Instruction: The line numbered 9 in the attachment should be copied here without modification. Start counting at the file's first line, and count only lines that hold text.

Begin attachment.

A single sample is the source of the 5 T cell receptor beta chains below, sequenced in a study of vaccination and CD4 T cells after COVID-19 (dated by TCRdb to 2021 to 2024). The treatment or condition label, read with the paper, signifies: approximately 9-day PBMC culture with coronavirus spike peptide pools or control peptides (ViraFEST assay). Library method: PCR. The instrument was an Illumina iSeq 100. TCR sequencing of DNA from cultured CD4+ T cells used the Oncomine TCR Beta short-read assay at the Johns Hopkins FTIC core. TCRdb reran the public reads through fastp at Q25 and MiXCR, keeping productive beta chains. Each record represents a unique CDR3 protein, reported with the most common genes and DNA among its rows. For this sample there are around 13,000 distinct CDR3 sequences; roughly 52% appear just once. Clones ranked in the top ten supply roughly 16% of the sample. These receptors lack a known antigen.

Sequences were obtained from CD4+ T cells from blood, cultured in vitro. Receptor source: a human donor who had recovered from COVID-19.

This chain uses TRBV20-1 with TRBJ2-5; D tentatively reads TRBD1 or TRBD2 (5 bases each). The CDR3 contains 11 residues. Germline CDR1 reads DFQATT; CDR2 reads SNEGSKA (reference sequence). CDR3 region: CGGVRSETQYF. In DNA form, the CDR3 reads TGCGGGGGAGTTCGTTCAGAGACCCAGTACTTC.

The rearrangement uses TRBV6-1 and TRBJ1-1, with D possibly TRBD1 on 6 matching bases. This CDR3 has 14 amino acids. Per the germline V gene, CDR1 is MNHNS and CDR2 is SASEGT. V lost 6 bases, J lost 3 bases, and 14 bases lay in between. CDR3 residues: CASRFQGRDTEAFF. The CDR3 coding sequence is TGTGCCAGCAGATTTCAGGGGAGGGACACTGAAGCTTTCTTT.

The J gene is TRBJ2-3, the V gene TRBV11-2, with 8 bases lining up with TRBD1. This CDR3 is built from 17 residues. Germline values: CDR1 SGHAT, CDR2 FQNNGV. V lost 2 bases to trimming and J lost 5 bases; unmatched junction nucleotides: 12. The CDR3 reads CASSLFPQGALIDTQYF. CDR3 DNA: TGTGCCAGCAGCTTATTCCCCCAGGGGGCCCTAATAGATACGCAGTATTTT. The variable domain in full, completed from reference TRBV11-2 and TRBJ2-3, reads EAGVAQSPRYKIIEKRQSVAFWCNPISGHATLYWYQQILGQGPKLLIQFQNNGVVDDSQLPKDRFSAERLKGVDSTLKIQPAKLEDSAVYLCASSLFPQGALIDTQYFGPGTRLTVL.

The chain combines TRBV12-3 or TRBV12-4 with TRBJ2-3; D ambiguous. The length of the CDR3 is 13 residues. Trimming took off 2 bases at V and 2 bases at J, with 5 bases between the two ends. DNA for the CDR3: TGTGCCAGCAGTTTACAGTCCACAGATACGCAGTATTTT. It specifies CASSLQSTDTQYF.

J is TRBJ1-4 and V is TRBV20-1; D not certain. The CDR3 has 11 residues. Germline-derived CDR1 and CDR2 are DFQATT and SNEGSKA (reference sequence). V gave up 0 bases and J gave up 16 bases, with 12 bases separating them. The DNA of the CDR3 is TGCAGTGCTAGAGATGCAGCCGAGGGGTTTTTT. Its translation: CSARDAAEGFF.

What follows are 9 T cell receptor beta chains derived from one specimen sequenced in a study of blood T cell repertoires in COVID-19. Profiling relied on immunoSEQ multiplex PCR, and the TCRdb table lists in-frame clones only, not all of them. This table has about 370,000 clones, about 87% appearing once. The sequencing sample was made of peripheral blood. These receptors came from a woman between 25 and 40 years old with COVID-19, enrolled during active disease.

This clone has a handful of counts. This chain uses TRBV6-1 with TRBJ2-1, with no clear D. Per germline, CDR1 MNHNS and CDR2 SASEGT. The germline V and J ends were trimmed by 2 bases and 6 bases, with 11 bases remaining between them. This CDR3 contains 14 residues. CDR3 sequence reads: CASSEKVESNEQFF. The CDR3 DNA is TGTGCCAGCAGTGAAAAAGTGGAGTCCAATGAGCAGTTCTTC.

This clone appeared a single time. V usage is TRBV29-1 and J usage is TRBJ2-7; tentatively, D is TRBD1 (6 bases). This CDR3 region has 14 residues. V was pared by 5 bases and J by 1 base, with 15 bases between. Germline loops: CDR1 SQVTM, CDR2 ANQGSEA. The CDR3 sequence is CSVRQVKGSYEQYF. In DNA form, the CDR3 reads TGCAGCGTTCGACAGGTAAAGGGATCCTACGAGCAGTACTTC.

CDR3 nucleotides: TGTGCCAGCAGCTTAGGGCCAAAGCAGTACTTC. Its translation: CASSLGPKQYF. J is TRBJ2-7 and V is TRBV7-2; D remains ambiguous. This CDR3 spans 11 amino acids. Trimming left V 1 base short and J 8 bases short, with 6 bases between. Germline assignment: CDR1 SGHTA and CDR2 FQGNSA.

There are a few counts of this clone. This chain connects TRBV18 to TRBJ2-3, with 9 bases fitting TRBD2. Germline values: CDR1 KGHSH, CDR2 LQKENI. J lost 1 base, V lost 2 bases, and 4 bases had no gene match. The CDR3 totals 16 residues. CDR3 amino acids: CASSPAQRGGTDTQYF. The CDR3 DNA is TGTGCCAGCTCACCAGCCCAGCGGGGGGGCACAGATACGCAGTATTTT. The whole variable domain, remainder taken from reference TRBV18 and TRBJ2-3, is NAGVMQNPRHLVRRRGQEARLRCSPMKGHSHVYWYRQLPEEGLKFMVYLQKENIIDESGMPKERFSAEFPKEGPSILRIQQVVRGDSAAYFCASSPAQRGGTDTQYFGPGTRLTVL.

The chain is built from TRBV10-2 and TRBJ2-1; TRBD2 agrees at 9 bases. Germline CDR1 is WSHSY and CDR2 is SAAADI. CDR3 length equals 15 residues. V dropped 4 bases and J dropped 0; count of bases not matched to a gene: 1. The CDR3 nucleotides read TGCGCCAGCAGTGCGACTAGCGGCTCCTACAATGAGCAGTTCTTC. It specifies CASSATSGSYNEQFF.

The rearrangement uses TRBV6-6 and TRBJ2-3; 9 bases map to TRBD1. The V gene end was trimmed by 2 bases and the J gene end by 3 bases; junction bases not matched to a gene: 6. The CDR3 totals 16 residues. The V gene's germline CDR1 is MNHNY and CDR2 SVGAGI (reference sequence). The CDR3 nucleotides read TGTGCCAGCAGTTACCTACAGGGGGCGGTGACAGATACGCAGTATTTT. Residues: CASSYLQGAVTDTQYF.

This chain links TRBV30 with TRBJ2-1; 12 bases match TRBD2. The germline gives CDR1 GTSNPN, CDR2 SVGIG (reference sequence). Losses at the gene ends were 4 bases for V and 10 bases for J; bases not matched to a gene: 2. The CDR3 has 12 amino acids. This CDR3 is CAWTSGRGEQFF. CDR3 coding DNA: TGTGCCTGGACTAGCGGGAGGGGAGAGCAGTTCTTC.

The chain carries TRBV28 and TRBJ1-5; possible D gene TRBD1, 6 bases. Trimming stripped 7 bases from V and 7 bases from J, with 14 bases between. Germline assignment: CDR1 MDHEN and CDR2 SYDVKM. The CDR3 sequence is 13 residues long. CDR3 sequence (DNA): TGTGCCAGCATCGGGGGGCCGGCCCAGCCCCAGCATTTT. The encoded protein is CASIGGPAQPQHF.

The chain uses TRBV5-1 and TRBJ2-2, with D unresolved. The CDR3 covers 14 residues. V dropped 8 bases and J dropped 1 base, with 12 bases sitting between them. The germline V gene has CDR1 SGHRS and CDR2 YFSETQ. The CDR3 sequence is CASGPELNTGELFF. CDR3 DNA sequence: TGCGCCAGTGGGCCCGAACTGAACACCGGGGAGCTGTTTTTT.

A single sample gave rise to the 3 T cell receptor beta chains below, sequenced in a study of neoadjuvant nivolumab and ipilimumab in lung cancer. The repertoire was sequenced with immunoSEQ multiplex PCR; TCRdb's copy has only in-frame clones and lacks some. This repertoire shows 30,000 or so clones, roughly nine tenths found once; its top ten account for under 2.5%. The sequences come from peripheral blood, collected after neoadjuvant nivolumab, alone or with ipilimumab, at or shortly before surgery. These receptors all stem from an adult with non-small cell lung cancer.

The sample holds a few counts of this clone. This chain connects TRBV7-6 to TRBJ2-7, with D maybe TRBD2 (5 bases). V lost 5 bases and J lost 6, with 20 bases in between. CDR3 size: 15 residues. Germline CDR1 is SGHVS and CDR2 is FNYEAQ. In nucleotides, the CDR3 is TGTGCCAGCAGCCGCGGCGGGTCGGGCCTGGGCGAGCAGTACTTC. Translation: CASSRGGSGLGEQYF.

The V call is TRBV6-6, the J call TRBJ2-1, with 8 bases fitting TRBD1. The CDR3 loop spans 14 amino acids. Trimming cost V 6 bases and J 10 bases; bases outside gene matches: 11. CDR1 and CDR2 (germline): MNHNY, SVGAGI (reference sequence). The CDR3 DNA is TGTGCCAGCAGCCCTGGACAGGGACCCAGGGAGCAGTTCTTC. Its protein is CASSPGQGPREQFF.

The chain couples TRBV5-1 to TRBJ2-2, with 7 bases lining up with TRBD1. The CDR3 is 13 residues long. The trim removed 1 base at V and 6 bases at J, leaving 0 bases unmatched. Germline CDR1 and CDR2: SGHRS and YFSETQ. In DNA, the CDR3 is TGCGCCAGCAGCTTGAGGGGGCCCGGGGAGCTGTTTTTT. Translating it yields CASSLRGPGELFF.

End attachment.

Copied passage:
This clone has a handful of counts. This chain uses TRBV6-1 with TRBJ2-1, with no clear D. Per germline, CDR1 MNHNS and CDR2 SASEGT. The germline V and J ends were trimmed by 2 bases and 6 bases, with 11 bases remaining between them. This CDR3 contains 14 residues. CDR3 sequence reads: CASSEKVESNEQFF. The CDR3 DNA is TGTGCCAGCAGTGAAAAAGTGGAGTCCAATGAGCAGTTCTTC.